BOGOTA (Reuters) - Colombia’s attorney general’s office is investigating five top leaders from the country’s ELN guerrilla group for nearly 16,000 war crimes and crimes against humanity, the office said on Wednesday.
The allegations come amid heightened tensions between the National Liberation Army (ELN) and the government. The two sides announced in March they would begin formal peace talks to end more than 50 years of war, but continued kidnappings and attacks on oil infrastructure by the rebels have so far stymied the process.
ELN top leader Nicolas Rodriguez Bautista, better known by his nom de guerre, Gabino, and four other high-level rebels are the focus of the investigations, the attorney general’s office said in a statement.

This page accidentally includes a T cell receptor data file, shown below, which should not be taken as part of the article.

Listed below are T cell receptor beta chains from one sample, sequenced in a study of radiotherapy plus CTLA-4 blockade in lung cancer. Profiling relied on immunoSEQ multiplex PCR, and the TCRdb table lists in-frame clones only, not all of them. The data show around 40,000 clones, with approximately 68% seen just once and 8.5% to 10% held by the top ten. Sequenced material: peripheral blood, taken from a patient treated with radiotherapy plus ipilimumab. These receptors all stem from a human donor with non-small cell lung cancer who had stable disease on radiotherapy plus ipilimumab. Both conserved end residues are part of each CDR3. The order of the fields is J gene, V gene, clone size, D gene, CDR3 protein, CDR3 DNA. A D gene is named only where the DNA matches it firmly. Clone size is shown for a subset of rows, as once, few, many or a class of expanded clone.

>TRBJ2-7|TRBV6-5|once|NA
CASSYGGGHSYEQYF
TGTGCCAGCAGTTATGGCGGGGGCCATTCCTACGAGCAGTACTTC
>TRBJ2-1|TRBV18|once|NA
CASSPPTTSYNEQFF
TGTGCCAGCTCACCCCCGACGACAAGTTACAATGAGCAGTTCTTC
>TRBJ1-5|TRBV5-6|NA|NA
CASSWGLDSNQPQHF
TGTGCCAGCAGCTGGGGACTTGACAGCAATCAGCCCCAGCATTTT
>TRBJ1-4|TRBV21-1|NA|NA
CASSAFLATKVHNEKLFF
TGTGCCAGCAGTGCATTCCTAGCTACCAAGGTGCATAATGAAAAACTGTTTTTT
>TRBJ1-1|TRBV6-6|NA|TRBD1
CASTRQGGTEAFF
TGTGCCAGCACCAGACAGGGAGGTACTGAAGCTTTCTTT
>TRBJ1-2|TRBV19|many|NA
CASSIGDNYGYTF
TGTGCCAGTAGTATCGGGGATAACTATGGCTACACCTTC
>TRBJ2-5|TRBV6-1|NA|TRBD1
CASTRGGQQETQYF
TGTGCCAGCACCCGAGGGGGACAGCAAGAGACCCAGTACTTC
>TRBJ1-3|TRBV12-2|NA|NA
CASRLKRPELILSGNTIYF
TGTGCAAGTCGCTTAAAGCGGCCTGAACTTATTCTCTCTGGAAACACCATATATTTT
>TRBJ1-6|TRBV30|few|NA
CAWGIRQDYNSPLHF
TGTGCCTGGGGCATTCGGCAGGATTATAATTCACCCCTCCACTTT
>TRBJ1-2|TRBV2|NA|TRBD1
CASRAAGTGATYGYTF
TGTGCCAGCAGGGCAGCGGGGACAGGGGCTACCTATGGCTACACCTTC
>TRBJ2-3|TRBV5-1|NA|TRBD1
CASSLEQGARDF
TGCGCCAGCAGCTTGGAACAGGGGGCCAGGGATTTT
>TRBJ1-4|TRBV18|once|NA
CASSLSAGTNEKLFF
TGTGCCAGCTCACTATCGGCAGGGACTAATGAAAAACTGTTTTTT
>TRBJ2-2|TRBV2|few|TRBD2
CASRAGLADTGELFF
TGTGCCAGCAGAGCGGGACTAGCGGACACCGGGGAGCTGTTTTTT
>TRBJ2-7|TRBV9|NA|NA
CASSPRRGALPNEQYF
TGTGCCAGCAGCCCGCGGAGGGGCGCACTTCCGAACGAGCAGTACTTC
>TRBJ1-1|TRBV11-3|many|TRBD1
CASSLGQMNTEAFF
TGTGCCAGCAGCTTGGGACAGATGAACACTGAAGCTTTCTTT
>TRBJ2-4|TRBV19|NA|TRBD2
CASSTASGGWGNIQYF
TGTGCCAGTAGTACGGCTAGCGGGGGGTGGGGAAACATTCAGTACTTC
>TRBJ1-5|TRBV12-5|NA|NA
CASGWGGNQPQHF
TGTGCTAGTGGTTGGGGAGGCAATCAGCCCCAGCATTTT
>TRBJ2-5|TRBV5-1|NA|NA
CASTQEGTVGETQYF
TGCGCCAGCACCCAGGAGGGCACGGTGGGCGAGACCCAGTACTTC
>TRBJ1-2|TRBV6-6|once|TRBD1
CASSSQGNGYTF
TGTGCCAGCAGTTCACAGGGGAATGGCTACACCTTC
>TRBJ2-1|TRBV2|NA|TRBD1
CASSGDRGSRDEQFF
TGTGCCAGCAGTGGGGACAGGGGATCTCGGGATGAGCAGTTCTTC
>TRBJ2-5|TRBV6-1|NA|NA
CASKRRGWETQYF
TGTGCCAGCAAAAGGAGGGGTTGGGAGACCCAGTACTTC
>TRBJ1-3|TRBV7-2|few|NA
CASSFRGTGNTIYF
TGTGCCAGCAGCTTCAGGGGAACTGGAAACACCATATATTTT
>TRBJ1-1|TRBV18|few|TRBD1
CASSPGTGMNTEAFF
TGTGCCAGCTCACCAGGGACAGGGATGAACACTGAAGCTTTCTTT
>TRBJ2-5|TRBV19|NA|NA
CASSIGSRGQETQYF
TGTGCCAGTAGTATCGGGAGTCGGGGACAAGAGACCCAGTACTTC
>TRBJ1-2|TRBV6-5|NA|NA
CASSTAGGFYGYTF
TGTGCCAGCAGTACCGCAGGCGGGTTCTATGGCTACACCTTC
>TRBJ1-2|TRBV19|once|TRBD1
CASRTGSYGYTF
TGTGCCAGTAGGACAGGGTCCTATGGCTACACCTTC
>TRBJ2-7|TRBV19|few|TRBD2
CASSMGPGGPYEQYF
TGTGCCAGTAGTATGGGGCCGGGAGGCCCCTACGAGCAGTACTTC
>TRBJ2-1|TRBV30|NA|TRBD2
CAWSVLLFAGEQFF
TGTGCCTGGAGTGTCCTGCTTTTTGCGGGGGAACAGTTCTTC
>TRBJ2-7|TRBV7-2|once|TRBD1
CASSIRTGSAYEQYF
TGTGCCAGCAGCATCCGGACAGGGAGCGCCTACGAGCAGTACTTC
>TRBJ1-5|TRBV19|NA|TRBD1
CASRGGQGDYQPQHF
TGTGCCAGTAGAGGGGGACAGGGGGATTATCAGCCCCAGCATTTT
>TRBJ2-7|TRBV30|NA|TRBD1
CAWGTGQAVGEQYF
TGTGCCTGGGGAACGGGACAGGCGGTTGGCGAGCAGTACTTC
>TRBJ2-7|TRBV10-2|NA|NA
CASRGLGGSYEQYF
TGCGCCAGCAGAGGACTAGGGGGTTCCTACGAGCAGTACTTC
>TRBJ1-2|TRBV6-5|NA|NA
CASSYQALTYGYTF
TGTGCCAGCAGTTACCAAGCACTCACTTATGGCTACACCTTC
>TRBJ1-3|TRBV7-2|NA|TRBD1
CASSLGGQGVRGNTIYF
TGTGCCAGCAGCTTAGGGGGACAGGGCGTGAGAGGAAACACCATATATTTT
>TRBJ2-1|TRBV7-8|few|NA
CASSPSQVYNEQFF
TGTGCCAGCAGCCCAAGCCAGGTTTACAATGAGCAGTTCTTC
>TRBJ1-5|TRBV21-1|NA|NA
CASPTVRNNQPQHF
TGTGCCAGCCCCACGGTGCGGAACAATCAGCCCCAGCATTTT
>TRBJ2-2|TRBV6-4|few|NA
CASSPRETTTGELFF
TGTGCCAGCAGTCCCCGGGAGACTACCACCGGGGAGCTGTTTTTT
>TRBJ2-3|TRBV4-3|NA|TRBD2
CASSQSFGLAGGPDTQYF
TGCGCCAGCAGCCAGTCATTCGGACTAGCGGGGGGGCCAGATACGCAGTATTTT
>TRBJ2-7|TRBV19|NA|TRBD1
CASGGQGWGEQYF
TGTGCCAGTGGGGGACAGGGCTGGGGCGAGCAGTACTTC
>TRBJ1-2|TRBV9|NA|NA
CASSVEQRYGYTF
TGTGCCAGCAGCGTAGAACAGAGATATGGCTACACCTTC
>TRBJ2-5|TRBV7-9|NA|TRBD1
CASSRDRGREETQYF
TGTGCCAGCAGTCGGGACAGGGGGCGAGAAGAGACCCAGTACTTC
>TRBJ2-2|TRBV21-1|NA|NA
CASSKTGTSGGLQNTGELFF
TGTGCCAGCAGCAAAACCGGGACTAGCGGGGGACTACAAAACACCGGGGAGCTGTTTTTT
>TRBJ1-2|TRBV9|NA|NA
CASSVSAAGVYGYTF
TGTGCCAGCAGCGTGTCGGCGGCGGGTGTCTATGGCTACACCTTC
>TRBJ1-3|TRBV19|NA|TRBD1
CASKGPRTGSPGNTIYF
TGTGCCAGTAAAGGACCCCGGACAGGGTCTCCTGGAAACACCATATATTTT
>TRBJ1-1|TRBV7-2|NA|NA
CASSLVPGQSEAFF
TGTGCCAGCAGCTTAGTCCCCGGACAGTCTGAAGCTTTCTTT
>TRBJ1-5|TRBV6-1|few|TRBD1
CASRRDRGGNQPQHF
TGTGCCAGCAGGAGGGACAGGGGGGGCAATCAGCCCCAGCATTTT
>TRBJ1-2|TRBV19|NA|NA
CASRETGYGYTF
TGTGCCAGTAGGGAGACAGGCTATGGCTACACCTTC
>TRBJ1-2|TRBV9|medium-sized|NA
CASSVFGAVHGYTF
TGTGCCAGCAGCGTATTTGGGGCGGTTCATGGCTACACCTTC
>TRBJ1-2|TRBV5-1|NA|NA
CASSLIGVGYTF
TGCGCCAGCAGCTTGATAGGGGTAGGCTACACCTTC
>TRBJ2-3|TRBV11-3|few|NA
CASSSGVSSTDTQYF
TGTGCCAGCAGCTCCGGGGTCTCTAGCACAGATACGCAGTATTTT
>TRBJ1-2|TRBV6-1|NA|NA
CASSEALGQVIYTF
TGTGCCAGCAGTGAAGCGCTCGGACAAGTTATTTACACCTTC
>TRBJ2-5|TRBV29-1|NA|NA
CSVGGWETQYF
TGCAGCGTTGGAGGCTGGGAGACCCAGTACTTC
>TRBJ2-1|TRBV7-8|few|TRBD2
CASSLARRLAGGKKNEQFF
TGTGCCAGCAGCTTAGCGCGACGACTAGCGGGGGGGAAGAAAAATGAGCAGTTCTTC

The 15,896 crimes included in the case cover murders - including those of a senator and a bishop - kidnappings, forced recruitment, displacement, bombings and gender-based violence.
“We are investigating the origin, evolution, expansion, policies and strategies of the ELN, their structures and those chiefly responsible for crimes of war and against humanity committed during the conflict,” attorney general Jorge Fernando Perdomo said.
Inspired by Cuba’s 1959 revolution, the ELN has battled a dozen Colombian governments since it was founded by radical Catholic priests in 1964. The group frequently bombs pipelines and other installations related to Colombia’s oil industry.
Reporting by Julia Symmes Cobb and Luis Jaime Acosta; Editing by Sandra Maler
Our Standards: The Thomson Reuters Trust Principles.